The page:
But reaching that stage means investing in the industrialization of the product or service; kind of putting the child through university or vocational training. And there is not a vast array of grants for that, at least, not at the level of the grants for R&D. So we have found our first culprit: The European Commission. The EC must provide financing for the industrialization stage! Is that so? Is it the case that European entrepreneurs have to rely heavily on public finance and support? Maybe so and maybe that’s why the USA is leading the way.

Yes, the problem is finding means for the industrialization and marketing of the R&D result. And the problem is also that the consortium is made up of organizations with very different financial structures; most probably it is a mix of public organizations and NGOs, SMEs and big companies. Their problems are very different. Public organizations and NGOs have very specific problems of their own, that I will not address since in every one of the 28 European countries the problem is different. As for SMEs, access to finance could be a problem and we know it is in short supply, more so if the SME is based in one of the southern European countries.  So here we have the next culprits: banks. They should be obliged to finance good projects like ours! Don’t they understand our business!

Maybe the big company is willing to take over the industrialization phase, but what about our part. What? With so many resources they are not willing to cover our part? Don’t they see that they will certainly recover their contribution once the product is in the market making millions? Well, apparently not and here we start the next phase of blaming each other, leading us back to square one: a pilot!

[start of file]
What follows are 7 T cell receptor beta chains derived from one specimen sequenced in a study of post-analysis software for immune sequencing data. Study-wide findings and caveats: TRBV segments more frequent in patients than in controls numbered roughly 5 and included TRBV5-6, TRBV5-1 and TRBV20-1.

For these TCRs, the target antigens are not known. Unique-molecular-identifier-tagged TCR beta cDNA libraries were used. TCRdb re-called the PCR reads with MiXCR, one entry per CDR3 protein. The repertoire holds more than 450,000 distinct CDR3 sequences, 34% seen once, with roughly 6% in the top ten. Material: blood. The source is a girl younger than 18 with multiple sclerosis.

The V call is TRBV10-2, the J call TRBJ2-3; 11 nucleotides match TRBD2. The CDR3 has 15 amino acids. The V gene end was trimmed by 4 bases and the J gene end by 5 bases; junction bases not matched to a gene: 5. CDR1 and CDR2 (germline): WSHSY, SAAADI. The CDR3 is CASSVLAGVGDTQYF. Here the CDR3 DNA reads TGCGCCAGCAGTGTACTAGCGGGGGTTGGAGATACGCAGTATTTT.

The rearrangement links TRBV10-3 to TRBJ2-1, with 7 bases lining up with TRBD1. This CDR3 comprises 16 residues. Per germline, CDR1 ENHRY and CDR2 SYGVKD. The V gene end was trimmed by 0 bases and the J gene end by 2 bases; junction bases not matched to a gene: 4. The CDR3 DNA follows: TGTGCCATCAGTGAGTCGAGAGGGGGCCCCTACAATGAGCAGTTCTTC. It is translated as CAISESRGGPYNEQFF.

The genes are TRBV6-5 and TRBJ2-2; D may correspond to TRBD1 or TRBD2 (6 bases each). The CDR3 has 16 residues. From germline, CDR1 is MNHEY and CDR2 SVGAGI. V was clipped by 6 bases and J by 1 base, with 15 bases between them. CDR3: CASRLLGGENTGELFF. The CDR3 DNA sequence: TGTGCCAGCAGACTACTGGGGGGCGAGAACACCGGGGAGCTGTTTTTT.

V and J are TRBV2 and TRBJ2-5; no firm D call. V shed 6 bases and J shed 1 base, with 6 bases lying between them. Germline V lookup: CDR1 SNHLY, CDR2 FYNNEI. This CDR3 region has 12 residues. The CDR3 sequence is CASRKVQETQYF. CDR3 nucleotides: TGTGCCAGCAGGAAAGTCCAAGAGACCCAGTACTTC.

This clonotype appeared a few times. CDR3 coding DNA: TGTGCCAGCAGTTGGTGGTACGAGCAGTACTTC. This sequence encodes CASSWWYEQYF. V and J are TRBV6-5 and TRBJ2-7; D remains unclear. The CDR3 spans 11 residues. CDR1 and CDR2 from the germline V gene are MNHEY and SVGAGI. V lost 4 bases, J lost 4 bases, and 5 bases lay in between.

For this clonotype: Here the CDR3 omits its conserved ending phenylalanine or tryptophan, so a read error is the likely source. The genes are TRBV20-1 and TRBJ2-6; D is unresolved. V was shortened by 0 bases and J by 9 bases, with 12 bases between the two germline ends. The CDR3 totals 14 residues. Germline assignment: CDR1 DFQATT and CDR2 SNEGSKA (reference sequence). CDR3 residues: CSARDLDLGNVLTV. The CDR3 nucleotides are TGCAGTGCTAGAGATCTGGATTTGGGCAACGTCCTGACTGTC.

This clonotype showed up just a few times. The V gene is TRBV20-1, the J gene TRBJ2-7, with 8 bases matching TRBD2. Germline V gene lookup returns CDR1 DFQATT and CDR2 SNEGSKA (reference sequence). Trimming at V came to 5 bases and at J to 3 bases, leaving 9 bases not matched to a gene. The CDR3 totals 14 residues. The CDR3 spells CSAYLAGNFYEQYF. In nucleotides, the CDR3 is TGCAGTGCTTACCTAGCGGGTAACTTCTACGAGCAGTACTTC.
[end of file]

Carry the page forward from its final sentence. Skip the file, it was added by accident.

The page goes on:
So even if all the members of the consortium decide to go forward with the industrialization and commercialization phase, there are problems ahead that have to be confronted. And the principal one is how to organize the industrialization and commercialization phase.

If the consortium had a legal status, with a clear coordinating, management and research structure, it would be a lot easier. I am not advocating the creation of a brand new company each time a R&D project pops out. A traditional legal company is burdensome and costly. But some kind of arrangement has to be found for the kid to get through university.

There is a system at hand since 1989: the European Economic Interest Grouping. The EEIG is an instrument for those wishing to internationalize their activities while giving them a European dimension.